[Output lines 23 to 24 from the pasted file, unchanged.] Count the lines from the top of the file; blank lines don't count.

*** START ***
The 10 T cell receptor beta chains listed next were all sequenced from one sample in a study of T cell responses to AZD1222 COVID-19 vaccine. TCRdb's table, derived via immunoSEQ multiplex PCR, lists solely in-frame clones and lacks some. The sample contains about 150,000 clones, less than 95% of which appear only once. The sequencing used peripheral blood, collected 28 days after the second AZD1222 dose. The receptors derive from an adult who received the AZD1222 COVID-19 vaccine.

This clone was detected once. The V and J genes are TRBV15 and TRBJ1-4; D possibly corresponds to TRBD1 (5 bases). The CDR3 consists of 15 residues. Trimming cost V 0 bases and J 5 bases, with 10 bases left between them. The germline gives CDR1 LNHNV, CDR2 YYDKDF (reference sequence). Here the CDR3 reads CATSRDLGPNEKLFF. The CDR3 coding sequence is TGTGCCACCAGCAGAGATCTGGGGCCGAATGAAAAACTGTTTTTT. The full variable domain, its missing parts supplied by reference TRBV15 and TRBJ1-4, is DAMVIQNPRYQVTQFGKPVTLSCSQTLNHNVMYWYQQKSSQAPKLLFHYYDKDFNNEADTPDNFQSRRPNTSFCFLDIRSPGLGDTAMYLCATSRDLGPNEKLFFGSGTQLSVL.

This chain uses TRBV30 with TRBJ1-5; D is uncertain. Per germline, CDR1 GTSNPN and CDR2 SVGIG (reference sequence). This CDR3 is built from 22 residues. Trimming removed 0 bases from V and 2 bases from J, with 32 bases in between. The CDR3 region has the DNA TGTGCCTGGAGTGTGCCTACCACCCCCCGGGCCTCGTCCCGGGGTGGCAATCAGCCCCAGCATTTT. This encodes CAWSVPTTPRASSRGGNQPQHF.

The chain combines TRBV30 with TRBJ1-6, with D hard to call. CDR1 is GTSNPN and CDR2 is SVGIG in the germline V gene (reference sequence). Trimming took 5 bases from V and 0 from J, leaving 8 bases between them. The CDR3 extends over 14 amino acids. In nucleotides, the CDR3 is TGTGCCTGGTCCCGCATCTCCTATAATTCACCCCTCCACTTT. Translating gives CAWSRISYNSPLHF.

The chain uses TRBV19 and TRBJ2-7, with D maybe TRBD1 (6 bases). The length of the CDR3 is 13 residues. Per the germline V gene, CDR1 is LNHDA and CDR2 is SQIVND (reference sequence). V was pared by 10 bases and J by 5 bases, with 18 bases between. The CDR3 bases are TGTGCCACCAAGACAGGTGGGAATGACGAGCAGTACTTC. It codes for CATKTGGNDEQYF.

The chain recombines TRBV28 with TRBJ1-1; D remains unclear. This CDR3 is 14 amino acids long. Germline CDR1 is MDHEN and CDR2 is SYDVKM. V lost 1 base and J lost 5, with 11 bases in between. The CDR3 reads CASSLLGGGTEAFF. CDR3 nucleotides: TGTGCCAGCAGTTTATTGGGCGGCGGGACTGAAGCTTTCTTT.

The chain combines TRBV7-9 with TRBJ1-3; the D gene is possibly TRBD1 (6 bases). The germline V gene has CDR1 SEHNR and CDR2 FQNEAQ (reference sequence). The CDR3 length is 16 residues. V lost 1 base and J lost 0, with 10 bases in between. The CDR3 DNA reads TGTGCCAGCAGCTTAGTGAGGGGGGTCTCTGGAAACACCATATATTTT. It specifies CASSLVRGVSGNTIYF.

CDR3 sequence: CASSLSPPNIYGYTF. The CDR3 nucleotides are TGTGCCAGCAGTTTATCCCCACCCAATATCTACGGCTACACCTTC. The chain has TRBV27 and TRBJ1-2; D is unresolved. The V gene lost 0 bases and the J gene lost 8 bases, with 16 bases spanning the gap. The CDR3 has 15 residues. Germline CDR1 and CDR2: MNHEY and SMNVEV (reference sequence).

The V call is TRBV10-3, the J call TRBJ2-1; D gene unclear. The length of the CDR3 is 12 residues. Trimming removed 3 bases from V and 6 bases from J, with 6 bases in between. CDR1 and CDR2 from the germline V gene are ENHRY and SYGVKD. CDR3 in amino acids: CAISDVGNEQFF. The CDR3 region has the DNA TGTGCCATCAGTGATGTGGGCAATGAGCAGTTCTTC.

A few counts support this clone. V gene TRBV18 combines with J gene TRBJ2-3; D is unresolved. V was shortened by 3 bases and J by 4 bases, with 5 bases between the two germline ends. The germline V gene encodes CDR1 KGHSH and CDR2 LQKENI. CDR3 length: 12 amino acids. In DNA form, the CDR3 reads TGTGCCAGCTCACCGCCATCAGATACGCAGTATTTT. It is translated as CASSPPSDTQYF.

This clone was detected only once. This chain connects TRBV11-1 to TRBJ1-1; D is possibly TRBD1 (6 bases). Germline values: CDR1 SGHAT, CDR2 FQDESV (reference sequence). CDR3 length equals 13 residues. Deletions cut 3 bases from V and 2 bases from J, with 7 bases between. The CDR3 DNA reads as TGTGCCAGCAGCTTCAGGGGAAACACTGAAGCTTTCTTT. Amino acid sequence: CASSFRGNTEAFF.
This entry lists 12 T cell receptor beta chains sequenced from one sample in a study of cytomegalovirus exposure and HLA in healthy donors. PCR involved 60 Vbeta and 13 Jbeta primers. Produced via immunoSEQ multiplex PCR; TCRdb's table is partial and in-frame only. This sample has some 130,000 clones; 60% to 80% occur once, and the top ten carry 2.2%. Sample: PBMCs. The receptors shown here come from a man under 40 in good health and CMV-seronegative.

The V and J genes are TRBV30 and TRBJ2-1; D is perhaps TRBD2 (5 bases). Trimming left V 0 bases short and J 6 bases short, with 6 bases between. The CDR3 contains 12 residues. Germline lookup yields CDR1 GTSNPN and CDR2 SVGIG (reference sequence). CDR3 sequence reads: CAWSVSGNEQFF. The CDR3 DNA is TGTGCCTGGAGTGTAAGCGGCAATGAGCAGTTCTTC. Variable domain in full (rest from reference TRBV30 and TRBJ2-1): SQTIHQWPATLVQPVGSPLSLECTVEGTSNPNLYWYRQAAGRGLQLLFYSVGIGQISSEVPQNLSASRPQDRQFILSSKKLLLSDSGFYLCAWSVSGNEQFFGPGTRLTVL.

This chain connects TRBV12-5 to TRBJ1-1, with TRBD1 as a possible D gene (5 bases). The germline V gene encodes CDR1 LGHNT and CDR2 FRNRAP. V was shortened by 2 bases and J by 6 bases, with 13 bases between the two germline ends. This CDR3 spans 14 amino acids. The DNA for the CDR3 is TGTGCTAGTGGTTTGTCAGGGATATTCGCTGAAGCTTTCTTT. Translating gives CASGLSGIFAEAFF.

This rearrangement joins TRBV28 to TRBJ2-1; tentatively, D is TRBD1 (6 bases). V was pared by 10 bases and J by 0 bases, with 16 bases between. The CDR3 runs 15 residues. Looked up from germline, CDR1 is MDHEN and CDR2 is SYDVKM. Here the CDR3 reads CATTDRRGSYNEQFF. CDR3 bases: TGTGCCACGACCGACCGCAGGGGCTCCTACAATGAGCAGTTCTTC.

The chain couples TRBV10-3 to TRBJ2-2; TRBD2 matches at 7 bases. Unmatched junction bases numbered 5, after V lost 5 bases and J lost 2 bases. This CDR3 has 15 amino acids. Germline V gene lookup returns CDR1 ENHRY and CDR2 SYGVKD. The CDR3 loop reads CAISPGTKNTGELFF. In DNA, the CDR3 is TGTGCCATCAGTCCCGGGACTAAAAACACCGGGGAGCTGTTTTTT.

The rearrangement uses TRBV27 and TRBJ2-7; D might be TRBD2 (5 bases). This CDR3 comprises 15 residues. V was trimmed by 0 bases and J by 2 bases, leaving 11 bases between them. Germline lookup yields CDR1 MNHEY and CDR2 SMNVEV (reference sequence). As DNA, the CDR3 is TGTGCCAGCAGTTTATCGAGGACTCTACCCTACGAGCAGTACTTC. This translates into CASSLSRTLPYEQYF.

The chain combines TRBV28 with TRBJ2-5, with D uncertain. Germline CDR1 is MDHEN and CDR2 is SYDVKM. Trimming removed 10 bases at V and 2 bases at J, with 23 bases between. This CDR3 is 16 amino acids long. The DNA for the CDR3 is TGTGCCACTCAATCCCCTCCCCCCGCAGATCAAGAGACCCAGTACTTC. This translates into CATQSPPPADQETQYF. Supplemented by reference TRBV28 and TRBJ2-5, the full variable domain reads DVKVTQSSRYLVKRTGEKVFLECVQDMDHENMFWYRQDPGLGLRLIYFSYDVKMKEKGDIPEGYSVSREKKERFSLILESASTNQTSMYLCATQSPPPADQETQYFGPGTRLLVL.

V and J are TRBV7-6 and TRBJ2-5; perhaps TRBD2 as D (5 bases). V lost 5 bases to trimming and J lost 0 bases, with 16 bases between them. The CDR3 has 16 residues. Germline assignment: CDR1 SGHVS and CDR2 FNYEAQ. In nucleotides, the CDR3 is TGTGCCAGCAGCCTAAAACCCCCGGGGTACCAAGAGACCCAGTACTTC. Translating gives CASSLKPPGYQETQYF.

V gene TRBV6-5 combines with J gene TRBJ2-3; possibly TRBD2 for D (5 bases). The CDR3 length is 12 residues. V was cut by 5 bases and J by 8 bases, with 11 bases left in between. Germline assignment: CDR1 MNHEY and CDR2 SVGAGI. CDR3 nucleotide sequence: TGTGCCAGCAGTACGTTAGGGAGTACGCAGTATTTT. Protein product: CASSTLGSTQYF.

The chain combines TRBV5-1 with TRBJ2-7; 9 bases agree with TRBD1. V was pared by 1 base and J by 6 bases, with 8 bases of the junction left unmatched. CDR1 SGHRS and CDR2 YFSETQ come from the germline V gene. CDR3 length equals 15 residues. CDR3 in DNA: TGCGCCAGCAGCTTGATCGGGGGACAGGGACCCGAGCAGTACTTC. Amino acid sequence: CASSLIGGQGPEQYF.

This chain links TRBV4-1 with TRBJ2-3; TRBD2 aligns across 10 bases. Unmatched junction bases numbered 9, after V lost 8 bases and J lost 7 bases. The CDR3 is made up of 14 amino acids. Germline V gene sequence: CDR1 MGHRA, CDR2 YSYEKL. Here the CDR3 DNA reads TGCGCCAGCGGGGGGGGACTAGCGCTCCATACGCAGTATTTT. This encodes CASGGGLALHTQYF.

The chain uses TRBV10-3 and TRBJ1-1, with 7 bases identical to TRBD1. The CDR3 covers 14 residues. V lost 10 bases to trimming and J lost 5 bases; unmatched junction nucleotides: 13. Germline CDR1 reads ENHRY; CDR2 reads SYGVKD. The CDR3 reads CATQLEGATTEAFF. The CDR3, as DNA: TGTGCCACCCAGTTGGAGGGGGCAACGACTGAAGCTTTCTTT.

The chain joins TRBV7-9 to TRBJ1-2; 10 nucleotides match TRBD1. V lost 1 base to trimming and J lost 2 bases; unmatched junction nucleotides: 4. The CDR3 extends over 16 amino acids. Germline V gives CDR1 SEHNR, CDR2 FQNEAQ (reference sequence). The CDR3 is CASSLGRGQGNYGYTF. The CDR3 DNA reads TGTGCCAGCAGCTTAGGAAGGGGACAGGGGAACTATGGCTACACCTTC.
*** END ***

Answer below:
The chain uses TRBV10-3 and TRBJ1-1, with 7 bases identical to TRBD1. The CDR3 covers 14 residues. V lost 10 bases to trimming and J lost 5 bases; unmatched junction nucleotides: 13. Germline CDR1 reads ENHRY; CDR2 reads SYGVKD. The CDR3 reads CATQLEGATTEAFF. The CDR3, as DNA: TGTGCCACCCAGTTGGAGGGGGCAACGACTGAAGCTTTCTTT.

The chain joins TRBV7-9 to TRBJ1-2; 10 nucleotides match TRBD1. V lost 1 base to trimming and J lost 2 bases; unmatched junction nucleotides: 4. The CDR3 extends over 16 amino acids. Germline V gives CDR1 SEHNR, CDR2 FQNEAQ (reference sequence). The CDR3 is CASSLGRGQGNYGYTF. The CDR3 DNA reads TGTGCCAGCAGCTTAGGAAGGGGACAGGGGAACTATGGCTACACCTTC.